Since 2015, The Golden State Warriors have been an incredible team. They’re so fantastic that people have argued they are the top team in history. The Warriors were already a force to be reckoned with, but then in 2017 they added a healthy Kevin Durant to the roster and the dominance of the team only increased.
Among all the hype, the legendary Shaquille O’Neal said that his 2001 Lakers could easily handle the Warriors and Steph Curry definitely did not agree. But that Laker squad isn’t the only one that could have defeated the Warriors…or at least gave them a fair challenge. Which teams in NBA history do you think are worthy enough to defeat present-day Golden State?
2013 Miami Heat
The 2013 season was Dwayne Wade’s third championship outing and LeBron James’ second- the Miami Heat had a loaded team. Mike Miller, Rashard Lewis, and Ray Allen coming off the bench meant this Heat squad had almost as much shooting prowess as the Warriors do.
Throw in LeBron James at his prime with a healthy Chris Bosh and Wade, and you have an intriguing match-up on your hands. James has beaten the Warriors once before in the Finals, so we’d like to think that Wade and he could accomplish it together.
1991 Chicago Bulls
Imagine having to compete with the greatest of all time in any event. For basketball, the G.O.A.T. is Michael Jordan. And in the 1991 season, he was at his absolute best. With Scottie Pippen finally along for the ride, these Bulls could match up against any team in NBA history.
No matter if it was rookie-year Jordan or 2003-Jordan, he was always a tough cover. Draymond Green and Klay Thompson would have their hands full for the whole series in this one.
2008 Boston Celtics
The 2008 Boston Celtics team can easily be remembered as one of the first “super teams” to become manufactured in the NBA. Paul Pierce stayed loyal to the fans of Boston, and then came Kevin Garnett and Ray Allen. Nobody knew what to expect from this team, but a championship was certainly one expectation.
Sure enough, these Celtics won the Finals and it felt like it was supposed to happen. Can they defeat the Warriors with Kevin Durant and DeMarcus Cousins? We aren’t 100 percent sure, but we do know Pierce and his teammates would give them a run for their money.
1972 Los Angeles Lakers
Remember that one guy who scored 100 points in one game? He was tall, maybe 7’1″, and 275 pounds. His name is Wilt Chamberlain and he helped lead the 1972 Lakers to a title. Alongside him there was also Elgin Baylor (a top 50 player of all-time), and Jerry West, whose likeness is the NBA logo.
The Warriors already have a tough time defending big men, so it’s safe to say that Chamberlain would have his way in the paint. West also was averaging over 25 points per game which means Steph Curry and company would have their hands full. These Lakers would be favored.
2014 San Antonio Spurs
2014 would be the last championship won by a Western Conference team that wasn’t the Golden State Warriors. This was also a few years before legends Tim Duncan and Manu Ginobili would call it quits. Not only did they have their classic big three (Duncan, Ginobili, and Tony Parker), but this Spurs team also had the early version of Kawhi Leonard.
Leonard, who went on to win Finals MVP during 2014, had the pleasure of becoming the “LeBron stopper.” With Duncan leading the way for big men in a match-up with the Warriors, and no one else who could stop Leonard, Golden State would be in trouble against this team.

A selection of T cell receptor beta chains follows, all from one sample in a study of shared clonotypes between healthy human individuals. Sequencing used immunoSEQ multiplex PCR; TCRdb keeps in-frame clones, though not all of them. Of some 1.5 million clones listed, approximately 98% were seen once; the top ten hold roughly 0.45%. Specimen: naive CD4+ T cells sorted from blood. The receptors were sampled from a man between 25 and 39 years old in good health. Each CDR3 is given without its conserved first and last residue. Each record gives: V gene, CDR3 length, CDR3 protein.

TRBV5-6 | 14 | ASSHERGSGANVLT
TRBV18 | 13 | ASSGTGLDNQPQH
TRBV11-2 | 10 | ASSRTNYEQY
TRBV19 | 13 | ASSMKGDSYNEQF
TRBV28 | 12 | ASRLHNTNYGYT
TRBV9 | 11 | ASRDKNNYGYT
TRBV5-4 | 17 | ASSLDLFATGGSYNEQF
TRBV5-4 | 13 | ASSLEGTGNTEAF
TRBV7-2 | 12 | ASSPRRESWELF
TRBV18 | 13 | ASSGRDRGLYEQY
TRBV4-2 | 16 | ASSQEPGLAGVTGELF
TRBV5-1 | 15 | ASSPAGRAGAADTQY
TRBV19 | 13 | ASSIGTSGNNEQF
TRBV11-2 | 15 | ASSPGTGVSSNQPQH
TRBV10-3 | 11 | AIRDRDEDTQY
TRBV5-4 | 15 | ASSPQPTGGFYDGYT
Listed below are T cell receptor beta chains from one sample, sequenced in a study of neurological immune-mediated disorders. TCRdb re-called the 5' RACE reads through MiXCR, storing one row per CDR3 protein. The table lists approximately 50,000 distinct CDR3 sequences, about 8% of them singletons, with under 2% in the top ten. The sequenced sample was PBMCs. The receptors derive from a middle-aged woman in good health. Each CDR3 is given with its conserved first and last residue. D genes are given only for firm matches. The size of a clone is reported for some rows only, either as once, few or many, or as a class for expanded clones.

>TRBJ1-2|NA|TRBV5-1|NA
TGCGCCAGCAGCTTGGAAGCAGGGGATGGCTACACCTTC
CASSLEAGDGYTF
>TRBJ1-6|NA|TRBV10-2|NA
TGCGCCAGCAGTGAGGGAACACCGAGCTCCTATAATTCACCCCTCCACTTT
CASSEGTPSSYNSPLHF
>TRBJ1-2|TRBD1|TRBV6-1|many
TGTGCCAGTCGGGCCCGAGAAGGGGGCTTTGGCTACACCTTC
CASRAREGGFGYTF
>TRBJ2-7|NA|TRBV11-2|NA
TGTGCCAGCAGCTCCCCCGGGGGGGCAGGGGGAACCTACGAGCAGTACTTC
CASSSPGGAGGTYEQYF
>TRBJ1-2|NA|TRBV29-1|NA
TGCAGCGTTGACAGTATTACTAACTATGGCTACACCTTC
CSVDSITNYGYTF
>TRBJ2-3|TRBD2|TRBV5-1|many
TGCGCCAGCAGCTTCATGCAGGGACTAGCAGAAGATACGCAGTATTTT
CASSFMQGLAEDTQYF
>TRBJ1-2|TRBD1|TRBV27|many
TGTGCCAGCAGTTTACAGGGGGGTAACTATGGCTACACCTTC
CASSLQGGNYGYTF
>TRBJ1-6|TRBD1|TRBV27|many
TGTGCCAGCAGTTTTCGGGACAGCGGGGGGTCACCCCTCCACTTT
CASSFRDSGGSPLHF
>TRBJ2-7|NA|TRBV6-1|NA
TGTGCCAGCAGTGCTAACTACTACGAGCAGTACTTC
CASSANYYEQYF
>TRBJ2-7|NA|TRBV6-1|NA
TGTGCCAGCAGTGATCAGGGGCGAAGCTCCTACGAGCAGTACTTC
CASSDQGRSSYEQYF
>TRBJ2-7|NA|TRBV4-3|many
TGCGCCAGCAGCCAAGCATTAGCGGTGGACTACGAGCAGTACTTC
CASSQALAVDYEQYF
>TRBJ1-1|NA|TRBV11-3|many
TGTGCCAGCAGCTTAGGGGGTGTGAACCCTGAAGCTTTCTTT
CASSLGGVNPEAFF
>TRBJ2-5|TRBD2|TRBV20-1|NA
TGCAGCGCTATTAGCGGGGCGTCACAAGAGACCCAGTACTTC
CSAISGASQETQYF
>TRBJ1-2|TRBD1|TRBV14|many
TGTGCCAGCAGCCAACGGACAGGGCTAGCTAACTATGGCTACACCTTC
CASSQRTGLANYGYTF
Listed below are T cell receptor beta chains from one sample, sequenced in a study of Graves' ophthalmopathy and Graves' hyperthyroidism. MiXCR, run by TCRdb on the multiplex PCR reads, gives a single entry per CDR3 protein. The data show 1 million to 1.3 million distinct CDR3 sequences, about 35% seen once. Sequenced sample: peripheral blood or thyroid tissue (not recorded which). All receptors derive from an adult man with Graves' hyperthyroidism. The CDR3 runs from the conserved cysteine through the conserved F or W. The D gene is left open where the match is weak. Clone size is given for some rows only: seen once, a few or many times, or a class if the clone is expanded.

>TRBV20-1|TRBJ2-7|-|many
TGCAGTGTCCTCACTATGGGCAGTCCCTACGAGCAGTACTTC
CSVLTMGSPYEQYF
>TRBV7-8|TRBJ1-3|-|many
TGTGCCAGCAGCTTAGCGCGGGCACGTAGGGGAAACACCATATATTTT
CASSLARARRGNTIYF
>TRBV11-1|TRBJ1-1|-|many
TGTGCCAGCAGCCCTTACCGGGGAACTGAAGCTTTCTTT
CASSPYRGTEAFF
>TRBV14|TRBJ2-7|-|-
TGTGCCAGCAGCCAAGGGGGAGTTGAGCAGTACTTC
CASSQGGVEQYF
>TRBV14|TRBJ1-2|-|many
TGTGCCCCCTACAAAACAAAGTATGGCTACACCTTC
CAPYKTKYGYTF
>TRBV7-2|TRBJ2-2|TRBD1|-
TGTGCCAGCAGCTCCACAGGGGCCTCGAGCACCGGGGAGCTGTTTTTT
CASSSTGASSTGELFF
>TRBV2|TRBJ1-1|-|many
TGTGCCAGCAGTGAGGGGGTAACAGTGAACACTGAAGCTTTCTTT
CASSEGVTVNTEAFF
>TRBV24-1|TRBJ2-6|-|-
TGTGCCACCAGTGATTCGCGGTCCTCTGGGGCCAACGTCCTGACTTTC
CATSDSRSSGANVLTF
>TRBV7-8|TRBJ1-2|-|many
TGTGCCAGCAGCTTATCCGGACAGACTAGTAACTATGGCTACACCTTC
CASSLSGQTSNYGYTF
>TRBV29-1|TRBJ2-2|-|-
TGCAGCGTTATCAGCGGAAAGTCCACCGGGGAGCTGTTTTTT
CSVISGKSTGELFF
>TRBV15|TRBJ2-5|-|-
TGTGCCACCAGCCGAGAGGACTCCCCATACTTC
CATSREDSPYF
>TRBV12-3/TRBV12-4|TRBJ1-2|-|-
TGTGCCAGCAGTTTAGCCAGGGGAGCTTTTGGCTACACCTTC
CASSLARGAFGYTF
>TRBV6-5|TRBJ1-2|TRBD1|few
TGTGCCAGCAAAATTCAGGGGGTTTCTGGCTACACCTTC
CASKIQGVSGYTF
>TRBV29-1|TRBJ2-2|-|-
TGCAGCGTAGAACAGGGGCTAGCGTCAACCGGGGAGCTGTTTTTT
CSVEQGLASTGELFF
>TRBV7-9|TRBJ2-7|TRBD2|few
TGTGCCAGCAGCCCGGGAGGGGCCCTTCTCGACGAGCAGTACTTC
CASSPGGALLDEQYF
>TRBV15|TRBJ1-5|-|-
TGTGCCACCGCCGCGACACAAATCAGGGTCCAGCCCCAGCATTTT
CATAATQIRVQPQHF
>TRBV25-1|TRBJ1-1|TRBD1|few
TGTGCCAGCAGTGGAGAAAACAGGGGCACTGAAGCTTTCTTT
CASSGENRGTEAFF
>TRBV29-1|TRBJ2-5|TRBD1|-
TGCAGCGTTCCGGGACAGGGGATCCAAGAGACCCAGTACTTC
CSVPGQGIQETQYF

2001 Los Angeles Lakers
“I think we’d easily win,” O’Neal told USA TODAY Sports. “Other people might feel different, they (the Warriors) might feel different. But we had one of the best teams of all-time in 2001.” These Lakers only lost one game in the playoffs and it was against a hell-bent MVP, Allen Iverson.
“Oh, he’s dead wrong,” Curry told ESPN, with a smile. “Of course. We’d beat them. We can go back-and-forth all day.” Naturally, Curry has to support his team, but really, how confident is he that he could stop Kobe Bryant while Shaq dominates?
1983 Philadelphia 76ers
Anytime you pair a dynamic player like Julius Erving with a great big man like Moses Malone, opposing teams are in trouble. The 76ers acquired Malone in the summer before the 1983 season and went straight to the Finals. Malone had a high motor and was a relentless rebounder.
The Warriors would need to play perfectly to defeat this 76ers team. The victor can be any one of them, but an advantage rests with the past here.
1996 Chicago Bulls
Before the Warriors posted a record-breaking regular season of 73-9, the 1996 Bulls did it first with 72-10. All it took was one year for Michael Jordan to reassert his dominance in the NBA after coming back from his baseball stint. The Bulls also added the tenacious Dennis Rodman this season.
Some could argue that Draymond Green is this era’s Rodman. Too bad the Warriors don’t have this generation’s Jordan. These Bulls were great on defense and that would be the advantage needed to win.
2006 Miami Heat
We’ll go ahead and throw in one more Miami Heat team as well. This Heat roster loaded with the greatest version of Dwayne Wade, a Shaquille O’Neal just outside of his prime, and a bevy of legends who wanted their first ring is the perfect elixir for the Warriors.
Wade put on what was the most spectacular Finals performances NBA fans had seen since at least Michael Jordan was winning rings. Wade was virtually unstoppable in 2006. You also know by now Golden State’s kryptonite is a great big man. Say hello to Shaq.
1989 Detroit Pistons
Isiah Thomas and Joe Dumars going up against Steph Curry and Klay Thompson would make for some great basketball. The Bad Boys of Detroit were not a team you wanted to play without confidence. Thankfully, the Warriors are full of bravado. Still, they would have trouble against the more physical players of the Pistons.